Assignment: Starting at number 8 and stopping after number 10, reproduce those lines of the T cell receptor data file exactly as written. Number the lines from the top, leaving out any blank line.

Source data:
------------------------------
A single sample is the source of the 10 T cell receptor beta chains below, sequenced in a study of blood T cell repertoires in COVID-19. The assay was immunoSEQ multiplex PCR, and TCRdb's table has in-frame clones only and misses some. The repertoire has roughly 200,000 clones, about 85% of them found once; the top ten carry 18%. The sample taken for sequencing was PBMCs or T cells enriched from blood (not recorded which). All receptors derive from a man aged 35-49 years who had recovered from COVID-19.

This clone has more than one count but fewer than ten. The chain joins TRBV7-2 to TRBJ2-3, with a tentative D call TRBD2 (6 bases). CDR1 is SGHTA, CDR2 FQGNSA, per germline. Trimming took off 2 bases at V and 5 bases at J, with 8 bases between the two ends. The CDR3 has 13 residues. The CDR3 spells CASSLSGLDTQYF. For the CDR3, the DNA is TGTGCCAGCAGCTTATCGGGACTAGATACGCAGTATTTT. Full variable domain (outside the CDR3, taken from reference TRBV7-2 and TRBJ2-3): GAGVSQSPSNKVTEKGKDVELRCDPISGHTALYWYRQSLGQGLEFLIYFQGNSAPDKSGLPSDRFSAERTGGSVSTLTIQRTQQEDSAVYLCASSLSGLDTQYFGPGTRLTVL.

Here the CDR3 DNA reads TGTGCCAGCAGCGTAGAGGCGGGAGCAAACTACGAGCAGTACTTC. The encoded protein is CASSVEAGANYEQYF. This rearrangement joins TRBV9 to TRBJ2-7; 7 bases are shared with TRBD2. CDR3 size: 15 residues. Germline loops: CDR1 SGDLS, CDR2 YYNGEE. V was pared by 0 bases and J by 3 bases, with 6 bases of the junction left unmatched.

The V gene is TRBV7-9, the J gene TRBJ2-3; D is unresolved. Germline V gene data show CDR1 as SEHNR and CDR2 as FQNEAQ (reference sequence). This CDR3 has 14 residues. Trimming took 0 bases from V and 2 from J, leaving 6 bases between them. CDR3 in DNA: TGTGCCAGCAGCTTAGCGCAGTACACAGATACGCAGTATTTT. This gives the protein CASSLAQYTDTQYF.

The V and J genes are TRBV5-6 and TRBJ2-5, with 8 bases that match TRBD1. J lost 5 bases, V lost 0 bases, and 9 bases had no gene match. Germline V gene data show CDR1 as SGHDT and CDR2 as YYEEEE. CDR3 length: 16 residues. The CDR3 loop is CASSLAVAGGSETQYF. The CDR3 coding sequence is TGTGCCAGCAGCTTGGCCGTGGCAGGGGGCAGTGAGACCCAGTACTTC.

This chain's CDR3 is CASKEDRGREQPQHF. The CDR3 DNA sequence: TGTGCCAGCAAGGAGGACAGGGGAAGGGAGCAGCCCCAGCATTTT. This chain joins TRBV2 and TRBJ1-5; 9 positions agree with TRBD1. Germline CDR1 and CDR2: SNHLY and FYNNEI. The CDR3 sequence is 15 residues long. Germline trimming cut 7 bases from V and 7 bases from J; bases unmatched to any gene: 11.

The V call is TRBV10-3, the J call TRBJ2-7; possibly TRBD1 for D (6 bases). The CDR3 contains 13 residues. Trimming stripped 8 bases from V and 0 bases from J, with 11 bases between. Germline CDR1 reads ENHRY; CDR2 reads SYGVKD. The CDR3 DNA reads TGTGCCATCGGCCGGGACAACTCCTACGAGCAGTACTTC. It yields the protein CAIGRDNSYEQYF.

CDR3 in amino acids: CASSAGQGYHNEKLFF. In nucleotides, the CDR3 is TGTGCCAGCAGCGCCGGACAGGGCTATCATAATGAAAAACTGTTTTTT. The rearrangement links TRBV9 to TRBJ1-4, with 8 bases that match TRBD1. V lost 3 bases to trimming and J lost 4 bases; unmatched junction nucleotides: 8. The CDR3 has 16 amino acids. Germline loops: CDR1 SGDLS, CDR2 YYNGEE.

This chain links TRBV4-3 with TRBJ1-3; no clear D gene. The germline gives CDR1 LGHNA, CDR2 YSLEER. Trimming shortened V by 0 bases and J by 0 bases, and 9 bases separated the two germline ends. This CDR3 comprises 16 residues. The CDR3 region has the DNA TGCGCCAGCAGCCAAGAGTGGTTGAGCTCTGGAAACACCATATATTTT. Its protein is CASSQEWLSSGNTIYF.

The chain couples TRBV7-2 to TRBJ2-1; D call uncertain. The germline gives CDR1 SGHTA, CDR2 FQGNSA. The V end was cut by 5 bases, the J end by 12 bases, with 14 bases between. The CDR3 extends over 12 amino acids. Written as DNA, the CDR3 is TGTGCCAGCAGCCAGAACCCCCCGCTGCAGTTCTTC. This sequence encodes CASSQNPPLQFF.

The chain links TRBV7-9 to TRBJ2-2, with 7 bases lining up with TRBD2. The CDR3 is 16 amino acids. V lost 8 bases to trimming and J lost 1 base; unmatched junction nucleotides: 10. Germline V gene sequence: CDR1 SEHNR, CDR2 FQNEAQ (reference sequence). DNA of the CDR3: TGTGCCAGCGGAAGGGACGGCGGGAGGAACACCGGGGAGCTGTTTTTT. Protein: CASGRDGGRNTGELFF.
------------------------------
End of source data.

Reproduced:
CDR3 in amino acids: CASSAGQGYHNEKLFF. In nucleotides, the CDR3 is TGTGCCAGCAGCGCCGGACAGGGCTATCATAATGAAAAACTGTTTTTT. The rearrangement links TRBV9 to TRBJ1-4, with 8 bases that match TRBD1. V lost 3 bases to trimming and J lost 4 bases; unmatched junction nucleotides: 8. The CDR3 has 16 amino acids. Germline loops: CDR1 SGDLS, CDR2 YYNGEE.

This chain links TRBV4-3 with TRBJ1-3; no clear D gene. The germline gives CDR1 LGHNA, CDR2 YSLEER. Trimming shortened V by 0 bases and J by 0 bases, and 9 bases separated the two germline ends. This CDR3 comprises 16 residues. The CDR3 region has the DNA TGCGCCAGCAGCCAAGAGTGGTTGAGCTCTGGAAACACCATATATTTT. Its protein is CASSQEWLSSGNTIYF.

The chain couples TRBV7-2 to TRBJ2-1; D call uncertain. The germline gives CDR1 SGHTA, CDR2 FQGNSA. The V end was cut by 5 bases, the J end by 12 bases, with 14 bases between. The CDR3 extends over 12 amino acids. Written as DNA, the CDR3 is TGTGCCAGCAGCCAGAACCCCCCGCTGCAGTTCTTC. This sequence encodes CASSQNPPLQFF.